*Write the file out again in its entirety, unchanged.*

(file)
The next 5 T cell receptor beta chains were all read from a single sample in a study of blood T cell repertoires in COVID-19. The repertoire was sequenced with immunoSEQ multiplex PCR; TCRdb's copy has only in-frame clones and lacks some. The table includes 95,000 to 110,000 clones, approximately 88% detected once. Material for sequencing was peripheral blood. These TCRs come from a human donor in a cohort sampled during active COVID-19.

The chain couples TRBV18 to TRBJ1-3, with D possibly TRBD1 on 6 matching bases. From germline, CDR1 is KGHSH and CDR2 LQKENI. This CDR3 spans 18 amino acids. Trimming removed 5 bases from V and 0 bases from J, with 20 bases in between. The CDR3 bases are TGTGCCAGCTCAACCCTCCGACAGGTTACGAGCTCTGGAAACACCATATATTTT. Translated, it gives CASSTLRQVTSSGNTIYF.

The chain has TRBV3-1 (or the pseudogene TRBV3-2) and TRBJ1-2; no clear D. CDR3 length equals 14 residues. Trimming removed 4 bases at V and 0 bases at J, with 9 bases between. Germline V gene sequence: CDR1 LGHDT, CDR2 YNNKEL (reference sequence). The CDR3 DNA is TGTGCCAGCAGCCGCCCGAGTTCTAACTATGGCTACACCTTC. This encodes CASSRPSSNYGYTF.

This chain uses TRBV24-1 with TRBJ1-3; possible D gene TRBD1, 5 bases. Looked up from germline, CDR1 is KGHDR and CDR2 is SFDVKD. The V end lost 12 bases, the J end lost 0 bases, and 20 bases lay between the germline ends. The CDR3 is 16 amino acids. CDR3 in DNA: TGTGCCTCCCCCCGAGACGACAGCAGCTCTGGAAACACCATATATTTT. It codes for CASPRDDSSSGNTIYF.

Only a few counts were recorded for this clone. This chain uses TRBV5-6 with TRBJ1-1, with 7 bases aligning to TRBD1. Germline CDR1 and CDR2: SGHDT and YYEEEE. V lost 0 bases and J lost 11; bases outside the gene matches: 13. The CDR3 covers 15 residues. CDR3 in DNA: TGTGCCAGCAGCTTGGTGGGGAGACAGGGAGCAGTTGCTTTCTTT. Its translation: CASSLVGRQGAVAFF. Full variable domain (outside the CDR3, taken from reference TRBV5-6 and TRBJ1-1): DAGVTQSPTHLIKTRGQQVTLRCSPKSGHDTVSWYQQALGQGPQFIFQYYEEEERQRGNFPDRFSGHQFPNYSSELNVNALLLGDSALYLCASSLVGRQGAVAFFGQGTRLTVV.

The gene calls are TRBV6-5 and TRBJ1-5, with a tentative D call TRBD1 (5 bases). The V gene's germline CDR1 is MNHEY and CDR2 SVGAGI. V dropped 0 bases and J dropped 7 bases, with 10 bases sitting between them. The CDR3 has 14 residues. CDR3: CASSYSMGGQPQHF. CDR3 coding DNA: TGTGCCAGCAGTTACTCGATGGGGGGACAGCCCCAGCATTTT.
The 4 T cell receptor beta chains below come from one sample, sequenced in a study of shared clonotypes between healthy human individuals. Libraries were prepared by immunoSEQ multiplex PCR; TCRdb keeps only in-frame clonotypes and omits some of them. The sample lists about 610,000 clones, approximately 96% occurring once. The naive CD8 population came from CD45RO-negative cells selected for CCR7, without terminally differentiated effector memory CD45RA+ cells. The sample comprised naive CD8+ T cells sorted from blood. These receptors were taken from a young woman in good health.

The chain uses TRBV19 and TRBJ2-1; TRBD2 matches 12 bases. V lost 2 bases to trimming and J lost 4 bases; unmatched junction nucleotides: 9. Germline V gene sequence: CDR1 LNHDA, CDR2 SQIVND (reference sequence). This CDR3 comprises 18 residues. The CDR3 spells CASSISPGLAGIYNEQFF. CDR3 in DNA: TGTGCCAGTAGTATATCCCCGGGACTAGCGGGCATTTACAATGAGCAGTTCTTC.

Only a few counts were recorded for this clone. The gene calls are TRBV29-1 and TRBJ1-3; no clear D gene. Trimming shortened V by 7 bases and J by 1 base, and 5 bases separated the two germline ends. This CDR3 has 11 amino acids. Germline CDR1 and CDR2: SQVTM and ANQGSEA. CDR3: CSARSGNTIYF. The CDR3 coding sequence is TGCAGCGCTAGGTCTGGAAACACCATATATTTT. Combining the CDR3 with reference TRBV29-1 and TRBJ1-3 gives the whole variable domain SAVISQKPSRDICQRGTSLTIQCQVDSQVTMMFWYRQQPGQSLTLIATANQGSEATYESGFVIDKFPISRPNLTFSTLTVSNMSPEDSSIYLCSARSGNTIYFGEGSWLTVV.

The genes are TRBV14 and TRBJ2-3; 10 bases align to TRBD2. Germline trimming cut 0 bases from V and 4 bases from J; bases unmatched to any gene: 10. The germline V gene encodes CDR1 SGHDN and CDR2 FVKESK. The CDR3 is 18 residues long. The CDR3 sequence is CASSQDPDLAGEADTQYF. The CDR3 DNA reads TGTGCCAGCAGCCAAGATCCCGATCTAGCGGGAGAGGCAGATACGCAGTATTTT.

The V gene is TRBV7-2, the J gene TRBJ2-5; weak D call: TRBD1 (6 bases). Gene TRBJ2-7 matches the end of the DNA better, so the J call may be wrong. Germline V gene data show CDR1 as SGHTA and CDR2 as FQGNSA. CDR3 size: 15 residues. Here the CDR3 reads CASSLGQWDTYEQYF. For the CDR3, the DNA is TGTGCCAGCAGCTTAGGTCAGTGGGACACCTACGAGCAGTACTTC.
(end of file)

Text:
The next 5 T cell receptor beta chains were all read from a single sample in a study of blood T cell repertoires in COVID-19. The repertoire was sequenced with immunoSEQ multiplex PCR; TCRdb's copy has only in-frame clones and lacks some. The table includes 95,000 to 110,000 clones, approximately 88% detected once. Material for sequencing was peripheral blood. These TCRs come from a human donor in a cohort sampled during active COVID-19.

The chain couples TRBV18 to TRBJ1-3, with D possibly TRBD1 on 6 matching bases. From germline, CDR1 is KGHSH and CDR2 LQKENI. This CDR3 spans 18 amino acids. Trimming removed 5 bases from V and 0 bases from J, with 20 bases in between. The CDR3 bases are TGTGCCAGCTCAACCCTCCGACAGGTTACGAGCTCTGGAAACACCATATATTTT. Translated, it gives CASSTLRQVTSSGNTIYF.

The chain has TRBV3-1 (or the pseudogene TRBV3-2) and TRBJ1-2; no clear D. CDR3 length equals 14 residues. Trimming removed 4 bases at V and 0 bases at J, with 9 bases between. Germline V gene sequence: CDR1 LGHDT, CDR2 YNNKEL (reference sequence). The CDR3 DNA is TGTGCCAGCAGCCGCCCGAGTTCTAACTATGGCTACACCTTC. This encodes CASSRPSSNYGYTF.

This chain uses TRBV24-1 with TRBJ1-3; possible D gene TRBD1, 5 bases. Looked up from germline, CDR1 is KGHDR and CDR2 is SFDVKD. The V end lost 12 bases, the J end lost 0 bases, and 20 bases lay between the germline ends. The CDR3 is 16 amino acids. CDR3 in DNA: TGTGCCTCCCCCCGAGACGACAGCAGCTCTGGAAACACCATATATTTT. It codes for CASPRDDSSSGNTIYF.

Only a few counts were recorded for this clone. This chain uses TRBV5-6 with TRBJ1-1, with 7 bases aligning to TRBD1. Germline CDR1 and CDR2: SGHDT and YYEEEE. V lost 0 bases and J lost 11; bases outside the gene matches: 13. The CDR3 covers 15 residues. CDR3 in DNA: TGTGCCAGCAGCTTGGTGGGGAGACAGGGAGCAGTTGCTTTCTTT. Its translation: CASSLVGRQGAVAFF. Full variable domain (outside the CDR3, taken from reference TRBV5-6 and TRBJ1-1): DAGVTQSPTHLIKTRGQQVTLRCSPKSGHDTVSWYQQALGQGPQFIFQYYEEEERQRGNFPDRFSGHQFPNYSSELNVNALLLGDSALYLCASSLVGRQGAVAFFGQGTRLTVV.

The gene calls are TRBV6-5 and TRBJ1-5, with a tentative D call TRBD1 (5 bases). The V gene's germline CDR1 is MNHEY and CDR2 SVGAGI. V dropped 0 bases and J dropped 7 bases, with 10 bases sitting between them. The CDR3 has 14 residues. CDR3: CASSYSMGGQPQHF. CDR3 coding DNA: TGTGCCAGCAGTTACTCGATGGGGGGACAGCCCCAGCATTTT.
The 4 T cell receptor beta chains below come from one sample, sequenced in a study of shared clonotypes between healthy human individuals. Libraries were prepared by immunoSEQ multiplex PCR; TCRdb keeps only in-frame clonotypes and omits some of them. The sample lists about 610,000 clones, approximately 96% occurring once. The naive CD8 population came from CD45RO-negative cells selected for CCR7, without terminally differentiated effector memory CD45RA+ cells. The sample comprised naive CD8+ T cells sorted from blood. These receptors were taken from a young woman in good health.

The chain uses TRBV19 and TRBJ2-1; TRBD2 matches 12 bases. V lost 2 bases to trimming and J lost 4 bases; unmatched junction nucleotides: 9. Germline V gene sequence: CDR1 LNHDA, CDR2 SQIVND (reference sequence). This CDR3 comprises 18 residues. The CDR3 spells CASSISPGLAGIYNEQFF. CDR3 in DNA: TGTGCCAGTAGTATATCCCCGGGACTAGCGGGCATTTACAATGAGCAGTTCTTC.

Only a few counts were recorded for this clone. The gene calls are TRBV29-1 and TRBJ1-3; no clear D gene. Trimming shortened V by 7 bases and J by 1 base, and 5 bases separated the two germline ends. This CDR3 has 11 amino acids. Germline CDR1 and CDR2: SQVTM and ANQGSEA. CDR3: CSARSGNTIYF. The CDR3 coding sequence is TGCAGCGCTAGGTCTGGAAACACCATATATTTT. Combining the CDR3 with reference TRBV29-1 and TRBJ1-3 gives the whole variable domain SAVISQKPSRDICQRGTSLTIQCQVDSQVTMMFWYRQQPGQSLTLIATANQGSEATYESGFVIDKFPISRPNLTFSTLTVSNMSPEDSSIYLCSARSGNTIYFGEGSWLTVV.

The genes are TRBV14 and TRBJ2-3; 10 bases align to TRBD2. Germline trimming cut 0 bases from V and 4 bases from J; bases unmatched to any gene: 10. The germline V gene encodes CDR1 SGHDN and CDR2 FVKESK. The CDR3 is 18 residues long. The CDR3 sequence is CASSQDPDLAGEADTQYF. The CDR3 DNA reads TGTGCCAGCAGCCAAGATCCCGATCTAGCGGGAGAGGCAGATACGCAGTATTTT.

The V gene is TRBV7-2, the J gene TRBJ2-5; weak D call: TRBD1 (6 bases). Gene TRBJ2-7 matches the end of the DNA better, so the J call may be wrong. Germline V gene data show CDR1 as SGHTA and CDR2 as FQGNSA. CDR3 size: 15 residues. Here the CDR3 reads CASSLGQWDTYEQYF. For the CDR3, the DNA is TGTGCCAGCAGCTTAGGTCAGTGGGACACCTACGAGCAGTACTTC.